Keeping your landscape tidy and healthy helps your home resist fire. Debris, dry weeds, dead plants, cushions and curtains, even un-stored tools and furniture become places where embers can catch and build heat capable of home ignition. This can happen at foundations, windowsills and in gutters – everywhere. Knowing firewise landscape maintenance practices protect and improves home value definitely makes it easier to whistle while you work!

Tip: Readily accessible storage for flammable objects, for example, in-furniture storage for cushions, reduces these dangers and increases the likelihood that items will often be stored when not in active use. Here, your investment in native plants will save time and reduce waste, as they tend to produce less litter.
 
 
 
 

Inspire Your Community

Particularly at the Urban Wildland Interface, public property impacts the safety of our private property. It is in our best interests to work together to reduce this danger. Communities that come together to reshape common ground, removing invasives, and stabilizing slopes (like Sunland, La Crescenta, and Sierra Madre) increase their luck and resilience.

Tip: Resilience hubs and Fire Safe Councils, supported by fire agencies, are great places to start and have incredible impacts. Other possible steps include encouraging local nurseries to carry more natives and to cease offering invasive foliage. Evaluate the condition of nearby open and vacant spaces. If you see problems, bring community together to improve the space.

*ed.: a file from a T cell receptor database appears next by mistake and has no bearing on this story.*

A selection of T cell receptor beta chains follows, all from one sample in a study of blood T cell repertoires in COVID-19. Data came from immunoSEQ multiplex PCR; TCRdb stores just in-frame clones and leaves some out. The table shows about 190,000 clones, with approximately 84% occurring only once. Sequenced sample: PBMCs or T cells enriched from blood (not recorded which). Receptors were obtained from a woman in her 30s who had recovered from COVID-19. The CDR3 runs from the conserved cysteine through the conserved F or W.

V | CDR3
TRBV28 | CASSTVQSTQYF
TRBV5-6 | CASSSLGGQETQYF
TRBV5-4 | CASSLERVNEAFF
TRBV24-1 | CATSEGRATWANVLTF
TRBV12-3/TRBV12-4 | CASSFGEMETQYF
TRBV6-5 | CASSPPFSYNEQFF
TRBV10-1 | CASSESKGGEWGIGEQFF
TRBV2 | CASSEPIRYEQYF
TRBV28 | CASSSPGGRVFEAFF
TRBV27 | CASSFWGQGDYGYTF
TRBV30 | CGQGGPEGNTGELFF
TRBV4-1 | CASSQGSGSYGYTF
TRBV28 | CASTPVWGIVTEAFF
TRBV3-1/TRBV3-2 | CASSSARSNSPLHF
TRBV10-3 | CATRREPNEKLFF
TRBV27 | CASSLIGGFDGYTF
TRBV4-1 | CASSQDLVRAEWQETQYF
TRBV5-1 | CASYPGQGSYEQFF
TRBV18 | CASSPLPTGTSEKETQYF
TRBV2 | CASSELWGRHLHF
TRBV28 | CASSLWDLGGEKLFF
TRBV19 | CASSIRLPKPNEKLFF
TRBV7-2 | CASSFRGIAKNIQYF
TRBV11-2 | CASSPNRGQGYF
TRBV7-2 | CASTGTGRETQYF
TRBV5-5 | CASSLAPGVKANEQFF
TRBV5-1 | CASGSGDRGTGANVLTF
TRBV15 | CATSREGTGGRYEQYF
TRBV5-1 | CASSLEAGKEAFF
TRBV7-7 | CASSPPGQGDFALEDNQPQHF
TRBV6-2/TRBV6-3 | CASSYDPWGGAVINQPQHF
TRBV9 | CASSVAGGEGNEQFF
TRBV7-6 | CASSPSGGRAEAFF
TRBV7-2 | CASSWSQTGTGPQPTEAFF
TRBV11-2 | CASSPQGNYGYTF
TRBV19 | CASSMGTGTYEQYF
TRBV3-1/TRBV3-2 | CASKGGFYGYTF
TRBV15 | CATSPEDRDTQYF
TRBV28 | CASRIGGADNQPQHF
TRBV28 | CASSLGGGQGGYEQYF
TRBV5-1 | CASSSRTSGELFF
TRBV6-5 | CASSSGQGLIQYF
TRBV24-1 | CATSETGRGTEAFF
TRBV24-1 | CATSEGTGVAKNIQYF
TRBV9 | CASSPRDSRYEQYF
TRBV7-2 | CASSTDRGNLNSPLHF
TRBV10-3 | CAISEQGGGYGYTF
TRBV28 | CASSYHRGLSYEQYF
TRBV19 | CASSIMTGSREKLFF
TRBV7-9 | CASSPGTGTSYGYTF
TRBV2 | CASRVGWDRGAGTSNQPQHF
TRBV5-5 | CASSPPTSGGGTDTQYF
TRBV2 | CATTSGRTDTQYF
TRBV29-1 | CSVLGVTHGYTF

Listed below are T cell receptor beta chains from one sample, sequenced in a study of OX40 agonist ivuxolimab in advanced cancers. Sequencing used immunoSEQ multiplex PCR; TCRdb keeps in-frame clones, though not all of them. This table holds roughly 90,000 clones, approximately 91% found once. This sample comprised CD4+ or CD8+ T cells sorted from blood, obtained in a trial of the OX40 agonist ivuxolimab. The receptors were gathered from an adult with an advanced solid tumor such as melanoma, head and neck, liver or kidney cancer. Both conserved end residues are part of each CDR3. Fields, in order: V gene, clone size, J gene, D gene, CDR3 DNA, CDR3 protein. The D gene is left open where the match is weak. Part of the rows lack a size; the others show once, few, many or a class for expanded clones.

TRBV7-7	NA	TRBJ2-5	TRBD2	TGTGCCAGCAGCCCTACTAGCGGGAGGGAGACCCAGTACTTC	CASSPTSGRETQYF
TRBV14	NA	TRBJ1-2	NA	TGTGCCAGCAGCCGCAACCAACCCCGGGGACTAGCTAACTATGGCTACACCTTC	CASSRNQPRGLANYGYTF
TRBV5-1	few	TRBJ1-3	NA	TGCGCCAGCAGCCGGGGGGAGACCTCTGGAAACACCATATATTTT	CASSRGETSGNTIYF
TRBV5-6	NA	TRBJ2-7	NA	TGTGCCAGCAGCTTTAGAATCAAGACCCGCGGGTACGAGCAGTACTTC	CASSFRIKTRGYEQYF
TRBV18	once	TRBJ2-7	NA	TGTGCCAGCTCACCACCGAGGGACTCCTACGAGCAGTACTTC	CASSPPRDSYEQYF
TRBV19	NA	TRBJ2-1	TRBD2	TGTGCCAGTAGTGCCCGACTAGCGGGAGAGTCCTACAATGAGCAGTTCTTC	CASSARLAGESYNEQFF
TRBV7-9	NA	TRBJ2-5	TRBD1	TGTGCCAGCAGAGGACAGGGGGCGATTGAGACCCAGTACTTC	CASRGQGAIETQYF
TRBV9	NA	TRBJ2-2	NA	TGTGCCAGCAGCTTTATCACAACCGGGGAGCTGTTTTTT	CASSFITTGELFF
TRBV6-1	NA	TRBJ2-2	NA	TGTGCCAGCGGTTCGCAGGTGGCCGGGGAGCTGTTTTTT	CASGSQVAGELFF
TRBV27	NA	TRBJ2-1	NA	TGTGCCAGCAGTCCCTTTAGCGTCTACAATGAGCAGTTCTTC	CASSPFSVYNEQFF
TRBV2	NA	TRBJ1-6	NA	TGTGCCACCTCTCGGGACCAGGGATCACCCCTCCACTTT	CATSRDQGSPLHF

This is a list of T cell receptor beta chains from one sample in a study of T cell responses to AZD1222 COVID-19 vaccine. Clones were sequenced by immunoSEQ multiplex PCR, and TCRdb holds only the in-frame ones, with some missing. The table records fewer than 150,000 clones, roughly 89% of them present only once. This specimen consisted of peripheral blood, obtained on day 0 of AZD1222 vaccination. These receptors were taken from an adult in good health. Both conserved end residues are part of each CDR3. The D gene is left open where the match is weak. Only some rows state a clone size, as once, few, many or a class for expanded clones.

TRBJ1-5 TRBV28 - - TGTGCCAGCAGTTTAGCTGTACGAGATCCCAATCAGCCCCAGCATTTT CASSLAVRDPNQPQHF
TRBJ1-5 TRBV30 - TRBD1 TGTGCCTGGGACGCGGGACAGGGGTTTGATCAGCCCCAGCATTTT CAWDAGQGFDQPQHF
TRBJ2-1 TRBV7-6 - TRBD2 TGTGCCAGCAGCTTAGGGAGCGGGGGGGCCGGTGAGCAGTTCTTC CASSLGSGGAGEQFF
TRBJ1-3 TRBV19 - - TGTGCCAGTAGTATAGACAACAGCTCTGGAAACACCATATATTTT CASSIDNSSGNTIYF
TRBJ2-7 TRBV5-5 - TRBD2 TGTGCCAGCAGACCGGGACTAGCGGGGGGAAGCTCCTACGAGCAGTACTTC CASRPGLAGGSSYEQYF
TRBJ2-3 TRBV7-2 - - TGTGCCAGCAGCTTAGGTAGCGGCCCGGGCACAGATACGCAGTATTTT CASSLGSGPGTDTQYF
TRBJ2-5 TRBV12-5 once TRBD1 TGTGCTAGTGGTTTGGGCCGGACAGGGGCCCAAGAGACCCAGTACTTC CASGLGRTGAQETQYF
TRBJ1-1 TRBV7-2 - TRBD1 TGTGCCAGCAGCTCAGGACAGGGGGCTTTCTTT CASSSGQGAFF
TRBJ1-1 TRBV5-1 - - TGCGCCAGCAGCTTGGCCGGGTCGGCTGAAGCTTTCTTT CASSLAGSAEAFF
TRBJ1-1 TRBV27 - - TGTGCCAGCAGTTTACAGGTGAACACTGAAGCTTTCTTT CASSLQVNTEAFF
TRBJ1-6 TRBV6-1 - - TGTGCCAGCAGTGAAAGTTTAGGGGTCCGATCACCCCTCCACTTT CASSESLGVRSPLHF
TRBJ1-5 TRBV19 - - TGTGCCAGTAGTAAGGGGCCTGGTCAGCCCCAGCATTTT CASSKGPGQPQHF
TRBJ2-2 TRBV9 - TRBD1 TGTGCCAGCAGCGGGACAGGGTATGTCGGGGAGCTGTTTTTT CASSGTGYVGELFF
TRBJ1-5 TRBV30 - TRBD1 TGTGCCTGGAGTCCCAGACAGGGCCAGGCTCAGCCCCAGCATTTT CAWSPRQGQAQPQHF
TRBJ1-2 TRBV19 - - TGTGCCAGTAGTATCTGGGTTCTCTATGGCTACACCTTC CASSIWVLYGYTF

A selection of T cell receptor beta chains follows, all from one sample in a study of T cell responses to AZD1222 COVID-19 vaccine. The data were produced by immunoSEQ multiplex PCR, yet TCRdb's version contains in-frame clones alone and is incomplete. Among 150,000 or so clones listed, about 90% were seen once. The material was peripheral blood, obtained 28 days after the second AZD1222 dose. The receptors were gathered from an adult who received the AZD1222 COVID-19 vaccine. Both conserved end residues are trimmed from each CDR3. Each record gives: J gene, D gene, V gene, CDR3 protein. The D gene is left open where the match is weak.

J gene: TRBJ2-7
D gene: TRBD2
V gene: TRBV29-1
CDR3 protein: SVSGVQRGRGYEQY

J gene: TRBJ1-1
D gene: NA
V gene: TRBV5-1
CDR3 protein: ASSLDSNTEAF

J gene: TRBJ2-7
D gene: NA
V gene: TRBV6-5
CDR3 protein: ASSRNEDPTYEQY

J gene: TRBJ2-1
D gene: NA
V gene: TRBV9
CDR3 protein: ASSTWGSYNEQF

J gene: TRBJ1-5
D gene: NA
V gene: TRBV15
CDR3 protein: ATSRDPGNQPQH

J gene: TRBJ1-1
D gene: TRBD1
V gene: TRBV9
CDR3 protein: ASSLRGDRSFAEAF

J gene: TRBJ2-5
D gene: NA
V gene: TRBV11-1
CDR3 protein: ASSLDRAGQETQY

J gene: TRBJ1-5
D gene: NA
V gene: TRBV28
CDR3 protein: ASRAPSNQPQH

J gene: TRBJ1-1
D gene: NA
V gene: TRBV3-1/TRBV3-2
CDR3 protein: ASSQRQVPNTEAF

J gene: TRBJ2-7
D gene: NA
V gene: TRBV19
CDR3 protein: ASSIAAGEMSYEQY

Develop Outside Fire Paths

While we’ve long thought locating within a city would protects us, the impact of recent fires on Santa Rosa and Paradise show the limits of that protection. The fact is that we have built communities within known fire pathways. Those homes are simply in greater danger than those located in areas that burn less frequently.

Tip: As we work to create more housing, policy makers, planners and developers must consider fire-safety as a criteria for assessing and locating new developments. As citizens, we can encourage them to do so.
 
 
 
 

Visit Examples

Examples of fire wise landscapes can be seen at LAFD Station 74, the Sunland Welcome Nature Garden, the Fire Station Garden in the Authentic Foothill Gardens at Sierra Madre City Hall, the Rosemont Preserve, and the Fire Wise demonstration garden at Theodore Payne Foundation.